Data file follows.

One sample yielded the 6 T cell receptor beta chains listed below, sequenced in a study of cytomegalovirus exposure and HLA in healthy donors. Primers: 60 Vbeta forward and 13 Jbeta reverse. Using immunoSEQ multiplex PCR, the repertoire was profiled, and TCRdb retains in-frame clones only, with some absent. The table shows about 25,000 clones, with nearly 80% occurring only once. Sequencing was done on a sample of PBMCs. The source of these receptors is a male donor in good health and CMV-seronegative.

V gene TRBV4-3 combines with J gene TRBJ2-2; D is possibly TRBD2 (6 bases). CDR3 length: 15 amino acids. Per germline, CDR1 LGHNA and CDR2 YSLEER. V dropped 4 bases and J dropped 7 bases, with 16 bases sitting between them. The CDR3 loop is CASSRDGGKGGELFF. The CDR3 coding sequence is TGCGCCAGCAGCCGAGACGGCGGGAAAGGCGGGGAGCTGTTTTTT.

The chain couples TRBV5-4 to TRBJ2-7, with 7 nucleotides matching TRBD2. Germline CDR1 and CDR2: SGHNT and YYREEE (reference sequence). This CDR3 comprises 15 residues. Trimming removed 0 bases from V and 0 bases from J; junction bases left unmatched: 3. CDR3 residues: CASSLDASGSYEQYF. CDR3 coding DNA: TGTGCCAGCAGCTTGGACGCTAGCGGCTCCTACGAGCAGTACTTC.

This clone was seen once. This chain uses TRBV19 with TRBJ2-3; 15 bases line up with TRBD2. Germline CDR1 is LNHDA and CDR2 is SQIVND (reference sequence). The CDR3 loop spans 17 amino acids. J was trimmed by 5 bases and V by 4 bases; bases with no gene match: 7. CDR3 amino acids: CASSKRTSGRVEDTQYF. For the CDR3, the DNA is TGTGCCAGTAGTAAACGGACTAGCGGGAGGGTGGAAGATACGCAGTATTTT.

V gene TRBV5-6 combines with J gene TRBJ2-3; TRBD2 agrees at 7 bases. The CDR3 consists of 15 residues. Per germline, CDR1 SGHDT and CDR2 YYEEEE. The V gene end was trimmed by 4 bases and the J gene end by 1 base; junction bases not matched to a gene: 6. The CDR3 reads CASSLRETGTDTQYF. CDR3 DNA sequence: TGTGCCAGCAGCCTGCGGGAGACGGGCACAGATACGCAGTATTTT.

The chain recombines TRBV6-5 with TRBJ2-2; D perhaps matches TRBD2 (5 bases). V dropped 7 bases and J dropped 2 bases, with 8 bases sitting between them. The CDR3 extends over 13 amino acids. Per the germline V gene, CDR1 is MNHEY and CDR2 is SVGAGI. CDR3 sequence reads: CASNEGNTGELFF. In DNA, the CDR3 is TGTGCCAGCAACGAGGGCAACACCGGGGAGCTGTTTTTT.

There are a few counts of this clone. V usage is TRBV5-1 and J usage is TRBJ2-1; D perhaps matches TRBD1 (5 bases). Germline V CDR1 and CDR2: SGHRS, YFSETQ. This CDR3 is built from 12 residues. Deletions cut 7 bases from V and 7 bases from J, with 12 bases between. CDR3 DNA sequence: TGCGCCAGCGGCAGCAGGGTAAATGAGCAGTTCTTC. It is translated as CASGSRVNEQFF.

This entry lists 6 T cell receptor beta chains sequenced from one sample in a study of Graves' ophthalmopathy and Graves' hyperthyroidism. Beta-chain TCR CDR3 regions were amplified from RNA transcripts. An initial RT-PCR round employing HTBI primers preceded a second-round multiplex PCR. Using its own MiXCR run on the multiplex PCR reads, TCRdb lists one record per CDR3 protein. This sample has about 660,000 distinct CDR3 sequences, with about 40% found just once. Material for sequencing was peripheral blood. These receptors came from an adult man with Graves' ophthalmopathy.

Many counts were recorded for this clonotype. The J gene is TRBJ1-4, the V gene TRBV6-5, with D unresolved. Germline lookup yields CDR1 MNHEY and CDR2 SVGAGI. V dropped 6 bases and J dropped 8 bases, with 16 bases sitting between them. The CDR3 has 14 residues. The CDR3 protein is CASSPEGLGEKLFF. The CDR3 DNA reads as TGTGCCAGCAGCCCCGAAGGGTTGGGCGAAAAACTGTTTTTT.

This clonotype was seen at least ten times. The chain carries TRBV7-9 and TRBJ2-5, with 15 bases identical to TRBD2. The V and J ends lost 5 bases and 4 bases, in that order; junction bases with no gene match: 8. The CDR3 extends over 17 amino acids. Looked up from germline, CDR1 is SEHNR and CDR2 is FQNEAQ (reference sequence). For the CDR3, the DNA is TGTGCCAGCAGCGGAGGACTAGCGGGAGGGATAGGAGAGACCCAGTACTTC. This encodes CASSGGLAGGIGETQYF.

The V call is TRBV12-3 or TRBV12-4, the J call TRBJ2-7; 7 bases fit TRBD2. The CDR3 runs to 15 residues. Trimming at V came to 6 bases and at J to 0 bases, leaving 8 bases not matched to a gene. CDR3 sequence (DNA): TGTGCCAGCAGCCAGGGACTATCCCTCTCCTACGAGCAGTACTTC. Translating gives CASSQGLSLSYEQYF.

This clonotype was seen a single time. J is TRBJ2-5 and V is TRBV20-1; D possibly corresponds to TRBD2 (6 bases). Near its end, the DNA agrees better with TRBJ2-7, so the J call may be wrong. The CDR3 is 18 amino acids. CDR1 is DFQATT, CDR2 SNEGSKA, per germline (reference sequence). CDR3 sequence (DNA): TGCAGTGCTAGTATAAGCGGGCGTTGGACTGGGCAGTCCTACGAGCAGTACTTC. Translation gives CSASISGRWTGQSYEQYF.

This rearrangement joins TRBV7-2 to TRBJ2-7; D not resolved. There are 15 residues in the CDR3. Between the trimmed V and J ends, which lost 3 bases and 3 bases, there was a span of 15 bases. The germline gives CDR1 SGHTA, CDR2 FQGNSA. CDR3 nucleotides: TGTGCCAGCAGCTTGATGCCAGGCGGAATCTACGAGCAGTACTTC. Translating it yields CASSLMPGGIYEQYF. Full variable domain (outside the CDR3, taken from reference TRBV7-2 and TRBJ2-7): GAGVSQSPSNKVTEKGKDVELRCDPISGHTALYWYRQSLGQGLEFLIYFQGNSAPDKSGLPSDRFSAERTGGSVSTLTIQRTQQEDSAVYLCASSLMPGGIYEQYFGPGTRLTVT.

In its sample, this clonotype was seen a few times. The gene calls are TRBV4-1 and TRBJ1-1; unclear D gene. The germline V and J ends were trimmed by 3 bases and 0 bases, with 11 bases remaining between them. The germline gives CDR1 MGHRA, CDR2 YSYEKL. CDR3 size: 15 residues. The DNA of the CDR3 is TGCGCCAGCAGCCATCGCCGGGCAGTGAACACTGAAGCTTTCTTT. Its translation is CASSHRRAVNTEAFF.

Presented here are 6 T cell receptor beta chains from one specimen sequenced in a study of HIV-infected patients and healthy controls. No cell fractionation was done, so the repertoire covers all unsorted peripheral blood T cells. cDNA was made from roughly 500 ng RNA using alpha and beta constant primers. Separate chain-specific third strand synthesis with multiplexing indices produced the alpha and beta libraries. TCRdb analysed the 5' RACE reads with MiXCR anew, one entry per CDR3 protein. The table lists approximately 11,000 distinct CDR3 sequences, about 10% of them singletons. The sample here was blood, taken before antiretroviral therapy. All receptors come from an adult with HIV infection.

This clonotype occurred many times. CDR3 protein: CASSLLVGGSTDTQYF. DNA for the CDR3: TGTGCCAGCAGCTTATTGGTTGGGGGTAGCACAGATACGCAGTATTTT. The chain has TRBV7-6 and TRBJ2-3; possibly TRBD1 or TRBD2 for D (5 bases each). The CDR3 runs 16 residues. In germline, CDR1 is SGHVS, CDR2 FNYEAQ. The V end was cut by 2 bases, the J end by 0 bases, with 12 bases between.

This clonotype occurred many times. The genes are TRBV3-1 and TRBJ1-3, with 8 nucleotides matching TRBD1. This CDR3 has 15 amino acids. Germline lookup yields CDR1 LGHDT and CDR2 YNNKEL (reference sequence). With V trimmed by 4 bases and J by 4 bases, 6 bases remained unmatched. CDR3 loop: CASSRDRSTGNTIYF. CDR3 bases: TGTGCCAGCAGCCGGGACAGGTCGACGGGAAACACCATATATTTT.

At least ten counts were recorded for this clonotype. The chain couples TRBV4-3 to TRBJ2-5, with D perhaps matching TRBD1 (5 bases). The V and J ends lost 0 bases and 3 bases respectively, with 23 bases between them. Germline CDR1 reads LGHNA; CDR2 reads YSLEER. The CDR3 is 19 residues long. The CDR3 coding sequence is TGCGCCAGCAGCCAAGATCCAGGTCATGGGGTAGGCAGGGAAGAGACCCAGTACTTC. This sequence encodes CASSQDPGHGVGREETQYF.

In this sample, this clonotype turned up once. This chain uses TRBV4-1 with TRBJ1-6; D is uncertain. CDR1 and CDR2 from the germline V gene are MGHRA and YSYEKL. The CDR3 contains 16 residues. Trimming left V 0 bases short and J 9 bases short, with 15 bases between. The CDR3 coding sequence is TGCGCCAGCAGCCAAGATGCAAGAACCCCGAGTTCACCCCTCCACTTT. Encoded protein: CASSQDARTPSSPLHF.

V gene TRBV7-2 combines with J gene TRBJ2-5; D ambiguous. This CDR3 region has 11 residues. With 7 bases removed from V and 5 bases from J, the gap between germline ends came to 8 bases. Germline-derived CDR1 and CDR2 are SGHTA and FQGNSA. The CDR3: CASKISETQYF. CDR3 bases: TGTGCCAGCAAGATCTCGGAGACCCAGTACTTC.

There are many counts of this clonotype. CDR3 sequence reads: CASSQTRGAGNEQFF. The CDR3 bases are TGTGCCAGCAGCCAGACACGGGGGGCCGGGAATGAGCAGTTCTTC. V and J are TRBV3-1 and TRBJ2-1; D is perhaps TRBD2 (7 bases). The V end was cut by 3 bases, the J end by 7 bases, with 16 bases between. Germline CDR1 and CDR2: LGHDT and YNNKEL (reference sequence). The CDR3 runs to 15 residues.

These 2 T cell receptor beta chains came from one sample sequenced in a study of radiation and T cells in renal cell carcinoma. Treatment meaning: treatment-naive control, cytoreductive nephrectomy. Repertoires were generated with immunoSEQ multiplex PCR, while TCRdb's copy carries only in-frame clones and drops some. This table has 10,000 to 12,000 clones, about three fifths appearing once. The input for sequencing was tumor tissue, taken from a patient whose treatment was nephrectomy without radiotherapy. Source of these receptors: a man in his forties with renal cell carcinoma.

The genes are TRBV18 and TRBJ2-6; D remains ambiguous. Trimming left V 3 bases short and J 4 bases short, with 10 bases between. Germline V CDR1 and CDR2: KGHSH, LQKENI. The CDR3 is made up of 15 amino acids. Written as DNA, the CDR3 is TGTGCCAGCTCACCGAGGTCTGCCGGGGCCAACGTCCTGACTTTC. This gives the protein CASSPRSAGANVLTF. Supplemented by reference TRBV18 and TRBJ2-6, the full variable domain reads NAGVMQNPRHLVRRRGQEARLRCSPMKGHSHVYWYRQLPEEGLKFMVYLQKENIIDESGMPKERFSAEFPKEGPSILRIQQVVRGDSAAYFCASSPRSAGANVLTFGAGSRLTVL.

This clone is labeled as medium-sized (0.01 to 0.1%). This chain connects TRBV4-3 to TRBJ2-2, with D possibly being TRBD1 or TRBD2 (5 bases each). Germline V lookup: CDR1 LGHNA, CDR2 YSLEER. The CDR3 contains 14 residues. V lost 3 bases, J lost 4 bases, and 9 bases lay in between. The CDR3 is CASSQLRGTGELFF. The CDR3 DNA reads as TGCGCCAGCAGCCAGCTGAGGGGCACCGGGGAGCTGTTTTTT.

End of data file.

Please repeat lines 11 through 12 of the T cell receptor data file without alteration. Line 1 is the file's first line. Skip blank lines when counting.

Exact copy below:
The V call is TRBV12-3 or TRBV12-4, the J call TRBJ2-7; 7 bases fit TRBD2. The CDR3 runs to 15 residues. Trimming at V came to 6 bases and at J to 0 bases, leaving 8 bases not matched to a gene. CDR3 sequence (DNA): TGTGCCAGCAGCCAGGGACTATCCCTCTCCTACGAGCAGTACTTC. Translating gives CASSQGLSLSYEQYF.

This clonotype was seen a single time. J is TRBJ2-5 and V is TRBV20-1; D possibly corresponds to TRBD2 (6 bases). Near its end, the DNA agrees better with TRBJ2-7, so the J call may be wrong. The CDR3 is 18 amino acids. CDR1 is DFQATT, CDR2 SNEGSKA, per germline (reference sequence). CDR3 sequence (DNA): TGCAGTGCTAGTATAAGCGGGCGTTGGACTGGGCAGTCCTACGAGCAGTACTTC. Translation gives CSASISGRWTGQSYEQYF.